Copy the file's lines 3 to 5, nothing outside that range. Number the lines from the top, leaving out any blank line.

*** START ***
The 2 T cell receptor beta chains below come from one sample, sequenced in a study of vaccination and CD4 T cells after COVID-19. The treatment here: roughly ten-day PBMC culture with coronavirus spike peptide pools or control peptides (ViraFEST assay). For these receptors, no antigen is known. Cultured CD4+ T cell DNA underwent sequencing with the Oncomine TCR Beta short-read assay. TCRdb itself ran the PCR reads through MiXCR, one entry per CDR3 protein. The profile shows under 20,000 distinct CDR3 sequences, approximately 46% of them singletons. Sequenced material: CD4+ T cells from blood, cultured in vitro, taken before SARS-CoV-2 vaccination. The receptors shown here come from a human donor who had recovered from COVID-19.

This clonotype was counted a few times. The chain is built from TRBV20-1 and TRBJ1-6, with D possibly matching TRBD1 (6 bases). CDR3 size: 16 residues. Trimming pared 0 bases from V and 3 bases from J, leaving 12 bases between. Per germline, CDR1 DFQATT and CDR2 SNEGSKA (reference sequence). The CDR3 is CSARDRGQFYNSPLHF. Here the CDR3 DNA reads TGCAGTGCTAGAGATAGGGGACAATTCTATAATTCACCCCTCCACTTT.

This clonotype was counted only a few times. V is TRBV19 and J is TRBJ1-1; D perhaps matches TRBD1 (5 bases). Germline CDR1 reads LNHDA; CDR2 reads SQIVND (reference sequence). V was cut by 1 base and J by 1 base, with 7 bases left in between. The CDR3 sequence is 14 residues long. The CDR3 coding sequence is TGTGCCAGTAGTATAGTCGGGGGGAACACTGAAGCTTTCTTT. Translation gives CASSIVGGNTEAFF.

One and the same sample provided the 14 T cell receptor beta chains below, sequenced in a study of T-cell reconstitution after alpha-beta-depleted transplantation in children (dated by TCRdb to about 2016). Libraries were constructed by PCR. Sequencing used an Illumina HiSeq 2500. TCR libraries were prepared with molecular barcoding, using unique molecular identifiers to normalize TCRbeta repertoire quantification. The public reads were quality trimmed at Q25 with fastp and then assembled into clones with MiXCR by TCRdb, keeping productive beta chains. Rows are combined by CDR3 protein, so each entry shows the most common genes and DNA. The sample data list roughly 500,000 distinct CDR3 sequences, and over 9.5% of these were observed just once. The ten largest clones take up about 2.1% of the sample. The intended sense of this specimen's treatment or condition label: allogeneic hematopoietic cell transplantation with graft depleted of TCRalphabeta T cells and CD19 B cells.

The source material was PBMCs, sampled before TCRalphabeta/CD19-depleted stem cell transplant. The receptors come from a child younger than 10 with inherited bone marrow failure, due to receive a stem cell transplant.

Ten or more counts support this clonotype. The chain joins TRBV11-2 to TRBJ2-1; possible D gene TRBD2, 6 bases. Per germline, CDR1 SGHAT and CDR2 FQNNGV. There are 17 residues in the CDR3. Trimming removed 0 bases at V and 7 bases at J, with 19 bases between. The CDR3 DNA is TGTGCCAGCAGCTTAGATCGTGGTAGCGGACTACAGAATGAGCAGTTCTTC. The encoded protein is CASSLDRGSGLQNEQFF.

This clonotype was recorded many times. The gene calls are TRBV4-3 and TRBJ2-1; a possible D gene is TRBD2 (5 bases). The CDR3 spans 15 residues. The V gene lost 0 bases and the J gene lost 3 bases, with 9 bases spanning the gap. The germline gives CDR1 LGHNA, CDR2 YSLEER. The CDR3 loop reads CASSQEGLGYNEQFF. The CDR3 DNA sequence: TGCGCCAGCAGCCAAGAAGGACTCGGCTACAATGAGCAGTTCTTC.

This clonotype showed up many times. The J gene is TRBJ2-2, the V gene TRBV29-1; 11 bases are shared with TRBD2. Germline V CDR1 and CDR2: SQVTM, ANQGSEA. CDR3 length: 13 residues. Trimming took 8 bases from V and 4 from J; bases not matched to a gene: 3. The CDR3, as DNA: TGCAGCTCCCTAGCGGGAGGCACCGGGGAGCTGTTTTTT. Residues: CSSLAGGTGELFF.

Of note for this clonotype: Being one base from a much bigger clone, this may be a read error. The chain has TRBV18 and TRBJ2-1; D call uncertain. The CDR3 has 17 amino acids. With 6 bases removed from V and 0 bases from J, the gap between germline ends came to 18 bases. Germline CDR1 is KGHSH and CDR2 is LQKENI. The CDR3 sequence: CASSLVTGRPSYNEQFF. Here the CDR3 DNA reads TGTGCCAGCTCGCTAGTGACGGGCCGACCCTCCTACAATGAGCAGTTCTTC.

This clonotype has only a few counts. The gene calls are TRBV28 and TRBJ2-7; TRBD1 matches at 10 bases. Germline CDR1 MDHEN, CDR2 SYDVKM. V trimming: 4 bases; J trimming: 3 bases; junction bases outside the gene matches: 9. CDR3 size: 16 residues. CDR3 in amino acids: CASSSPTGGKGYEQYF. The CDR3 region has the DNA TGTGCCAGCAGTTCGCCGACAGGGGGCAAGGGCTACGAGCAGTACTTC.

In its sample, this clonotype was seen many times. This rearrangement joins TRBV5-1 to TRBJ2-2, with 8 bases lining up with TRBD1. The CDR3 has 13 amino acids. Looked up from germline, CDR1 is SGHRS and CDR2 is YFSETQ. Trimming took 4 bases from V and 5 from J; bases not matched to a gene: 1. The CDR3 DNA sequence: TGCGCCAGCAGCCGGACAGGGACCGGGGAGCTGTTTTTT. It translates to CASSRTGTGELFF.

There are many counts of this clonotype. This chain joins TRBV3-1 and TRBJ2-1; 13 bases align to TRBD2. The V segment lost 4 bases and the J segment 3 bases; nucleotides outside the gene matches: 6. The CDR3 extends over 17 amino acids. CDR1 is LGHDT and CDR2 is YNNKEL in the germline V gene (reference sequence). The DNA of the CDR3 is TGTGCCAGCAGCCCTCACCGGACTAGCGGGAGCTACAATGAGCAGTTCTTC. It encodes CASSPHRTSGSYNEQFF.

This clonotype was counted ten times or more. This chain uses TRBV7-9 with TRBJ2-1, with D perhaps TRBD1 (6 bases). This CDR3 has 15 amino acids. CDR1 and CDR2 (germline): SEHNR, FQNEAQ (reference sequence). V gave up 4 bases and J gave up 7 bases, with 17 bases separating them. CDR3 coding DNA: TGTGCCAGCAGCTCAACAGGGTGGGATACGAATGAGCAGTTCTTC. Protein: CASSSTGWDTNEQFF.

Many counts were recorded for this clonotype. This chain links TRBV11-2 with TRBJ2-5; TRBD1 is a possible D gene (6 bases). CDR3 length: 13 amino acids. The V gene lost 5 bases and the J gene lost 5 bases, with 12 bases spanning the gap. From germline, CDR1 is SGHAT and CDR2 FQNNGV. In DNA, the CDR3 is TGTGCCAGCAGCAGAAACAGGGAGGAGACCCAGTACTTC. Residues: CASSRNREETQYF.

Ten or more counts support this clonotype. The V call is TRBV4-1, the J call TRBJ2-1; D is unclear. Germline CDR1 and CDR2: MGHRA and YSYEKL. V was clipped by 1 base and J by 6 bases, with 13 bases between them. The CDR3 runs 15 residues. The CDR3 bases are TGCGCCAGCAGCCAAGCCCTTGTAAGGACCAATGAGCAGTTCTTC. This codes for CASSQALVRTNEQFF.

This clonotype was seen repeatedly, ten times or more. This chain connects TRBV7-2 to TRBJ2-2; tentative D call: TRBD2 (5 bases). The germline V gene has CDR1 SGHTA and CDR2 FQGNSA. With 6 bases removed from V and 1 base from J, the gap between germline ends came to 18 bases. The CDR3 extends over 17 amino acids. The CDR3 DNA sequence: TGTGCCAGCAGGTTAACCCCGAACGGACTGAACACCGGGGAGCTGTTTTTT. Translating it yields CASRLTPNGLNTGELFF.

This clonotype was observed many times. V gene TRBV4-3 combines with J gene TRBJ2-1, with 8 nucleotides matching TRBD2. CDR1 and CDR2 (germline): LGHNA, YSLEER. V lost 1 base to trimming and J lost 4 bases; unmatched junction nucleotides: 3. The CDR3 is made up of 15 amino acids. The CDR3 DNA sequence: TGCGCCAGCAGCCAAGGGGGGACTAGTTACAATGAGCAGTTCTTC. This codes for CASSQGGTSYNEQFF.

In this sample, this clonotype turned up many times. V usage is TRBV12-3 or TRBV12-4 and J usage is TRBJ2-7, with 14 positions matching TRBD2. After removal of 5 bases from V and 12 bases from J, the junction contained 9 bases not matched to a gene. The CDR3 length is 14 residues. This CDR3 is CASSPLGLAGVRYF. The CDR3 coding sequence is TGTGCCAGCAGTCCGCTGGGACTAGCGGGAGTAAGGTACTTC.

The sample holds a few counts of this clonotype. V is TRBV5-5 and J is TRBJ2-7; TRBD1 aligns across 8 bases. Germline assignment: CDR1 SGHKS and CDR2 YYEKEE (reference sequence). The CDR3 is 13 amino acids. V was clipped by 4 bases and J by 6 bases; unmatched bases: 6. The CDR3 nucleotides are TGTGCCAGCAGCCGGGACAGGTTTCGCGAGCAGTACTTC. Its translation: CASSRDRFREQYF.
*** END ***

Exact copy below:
This clonotype was counted only a few times. V is TRBV19 and J is TRBJ1-1; D perhaps matches TRBD1 (5 bases). Germline CDR1 reads LNHDA; CDR2 reads SQIVND (reference sequence). V was cut by 1 base and J by 1 base, with 7 bases left in between. The CDR3 sequence is 14 residues long. The CDR3 coding sequence is TGTGCCAGTAGTATAGTCGGGGGGAACACTGAAGCTTTCTTT. Translation gives CASSIVGGNTEAFF.

One and the same sample provided the 14 T cell receptor beta chains below, sequenced in a study of T-cell reconstitution after alpha-beta-depleted transplantation in children (dated by TCRdb to about 2016). Libraries were constructed by PCR. Sequencing used an Illumina HiSeq 2500. TCR libraries were prepared with molecular barcoding, using unique molecular identifiers to normalize TCRbeta repertoire quantification. The public reads were quality trimmed at Q25 with fastp and then assembled into clones with MiXCR by TCRdb, keeping productive beta chains. Rows are combined by CDR3 protein, so each entry shows the most common genes and DNA. The sample data list roughly 500,000 distinct CDR3 sequences, and over 9.5% of these were observed just once. The ten largest clones take up about 2.1% of the sample. The intended sense of this specimen's treatment or condition label: allogeneic hematopoietic cell transplantation with graft depleted of TCRalphabeta T cells and CD19 B cells.

The source material was PBMCs, sampled before TCRalphabeta/CD19-depleted stem cell transplant. The receptors come from a child younger than 10 with inherited bone marrow failure, due to receive a stem cell transplant.